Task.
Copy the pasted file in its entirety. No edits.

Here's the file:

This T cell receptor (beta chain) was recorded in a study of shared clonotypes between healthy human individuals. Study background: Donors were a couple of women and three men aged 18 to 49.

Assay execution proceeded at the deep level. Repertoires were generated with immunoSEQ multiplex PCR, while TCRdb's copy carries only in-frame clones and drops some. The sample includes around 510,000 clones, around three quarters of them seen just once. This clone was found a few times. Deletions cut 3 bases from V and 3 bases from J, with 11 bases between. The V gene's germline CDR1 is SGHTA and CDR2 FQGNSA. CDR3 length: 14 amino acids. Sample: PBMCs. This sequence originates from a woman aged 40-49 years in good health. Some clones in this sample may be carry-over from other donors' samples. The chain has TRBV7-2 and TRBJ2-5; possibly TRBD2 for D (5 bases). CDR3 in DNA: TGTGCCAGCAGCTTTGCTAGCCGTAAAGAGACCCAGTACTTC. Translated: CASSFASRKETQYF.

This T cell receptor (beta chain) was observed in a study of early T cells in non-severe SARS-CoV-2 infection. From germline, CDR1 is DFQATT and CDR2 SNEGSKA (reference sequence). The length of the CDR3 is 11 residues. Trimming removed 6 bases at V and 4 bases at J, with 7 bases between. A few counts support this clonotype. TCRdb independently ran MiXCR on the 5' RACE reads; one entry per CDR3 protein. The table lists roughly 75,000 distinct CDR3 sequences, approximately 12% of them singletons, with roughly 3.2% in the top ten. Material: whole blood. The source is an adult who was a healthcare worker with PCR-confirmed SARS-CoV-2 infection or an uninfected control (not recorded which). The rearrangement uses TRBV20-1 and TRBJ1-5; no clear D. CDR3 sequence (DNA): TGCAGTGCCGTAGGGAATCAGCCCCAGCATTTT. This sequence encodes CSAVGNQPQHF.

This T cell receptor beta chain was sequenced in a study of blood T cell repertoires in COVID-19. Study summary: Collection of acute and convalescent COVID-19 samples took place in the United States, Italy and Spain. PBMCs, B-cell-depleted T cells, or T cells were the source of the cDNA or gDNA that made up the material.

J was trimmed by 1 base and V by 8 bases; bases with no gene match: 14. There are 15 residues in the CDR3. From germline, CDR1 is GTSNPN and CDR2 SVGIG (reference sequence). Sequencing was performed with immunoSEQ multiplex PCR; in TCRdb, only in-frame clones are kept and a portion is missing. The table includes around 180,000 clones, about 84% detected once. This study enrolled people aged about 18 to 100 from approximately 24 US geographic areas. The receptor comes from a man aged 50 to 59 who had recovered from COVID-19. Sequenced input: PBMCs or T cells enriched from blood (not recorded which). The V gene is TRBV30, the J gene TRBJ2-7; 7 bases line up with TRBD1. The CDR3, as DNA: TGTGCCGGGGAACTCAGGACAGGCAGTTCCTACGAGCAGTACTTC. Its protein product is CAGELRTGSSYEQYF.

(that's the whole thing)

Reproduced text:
This T cell receptor (beta chain) was recorded in a study of shared clonotypes between healthy human individuals. Study background: Donors were a couple of women and three men aged 18 to 49.

Assay execution proceeded at the deep level. Repertoires were generated with immunoSEQ multiplex PCR, while TCRdb's copy carries only in-frame clones and drops some. The sample includes around 510,000 clones, around three quarters of them seen just once. This clone was found a few times. Deletions cut 3 bases from V and 3 bases from J, with 11 bases between. The V gene's germline CDR1 is SGHTA and CDR2 FQGNSA. CDR3 length: 14 amino acids. Sample: PBMCs. This sequence originates from a woman aged 40-49 years in good health. Some clones in this sample may be carry-over from other donors' samples. The chain has TRBV7-2 and TRBJ2-5; possibly TRBD2 for D (5 bases). CDR3 in DNA: TGTGCCAGCAGCTTTGCTAGCCGTAAAGAGACCCAGTACTTC. Translated: CASSFASRKETQYF.

This T cell receptor (beta chain) was observed in a study of early T cells in non-severe SARS-CoV-2 infection. From germline, CDR1 is DFQATT and CDR2 SNEGSKA (reference sequence). The length of the CDR3 is 11 residues. Trimming removed 6 bases at V and 4 bases at J, with 7 bases between. A few counts support this clonotype. TCRdb independently ran MiXCR on the 5' RACE reads; one entry per CDR3 protein. The table lists roughly 75,000 distinct CDR3 sequences, approximately 12% of them singletons, with roughly 3.2% in the top ten. Material: whole blood. The source is an adult who was a healthcare worker with PCR-confirmed SARS-CoV-2 infection or an uninfected control (not recorded which). The rearrangement uses TRBV20-1 and TRBJ1-5; no clear D. CDR3 sequence (DNA): TGCAGTGCCGTAGGGAATCAGCCCCAGCATTTT. This sequence encodes CSAVGNQPQHF.

This T cell receptor beta chain was sequenced in a study of blood T cell repertoires in COVID-19. Study summary: Collection of acute and convalescent COVID-19 samples took place in the United States, Italy and Spain. PBMCs, B-cell-depleted T cells, or T cells were the source of the cDNA or gDNA that made up the material.

J was trimmed by 1 base and V by 8 bases; bases with no gene match: 14. There are 15 residues in the CDR3. From germline, CDR1 is GTSNPN and CDR2 SVGIG (reference sequence). Sequencing was performed with immunoSEQ multiplex PCR; in TCRdb, only in-frame clones are kept and a portion is missing. The table includes around 180,000 clones, about 84% detected once. This study enrolled people aged about 18 to 100 from approximately 24 US geographic areas. The receptor comes from a man aged 50 to 59 who had recovered from COVID-19. Sequenced input: PBMCs or T cells enriched from blood (not recorded which). The V gene is TRBV30, the J gene TRBJ2-7; 7 bases line up with TRBD1. The CDR3, as DNA: TGTGCCGGGGAACTCAGGACAGGCAGTTCCTACGAGCAGTACTTC. Its protein product is CAGELRTGSSYEQYF.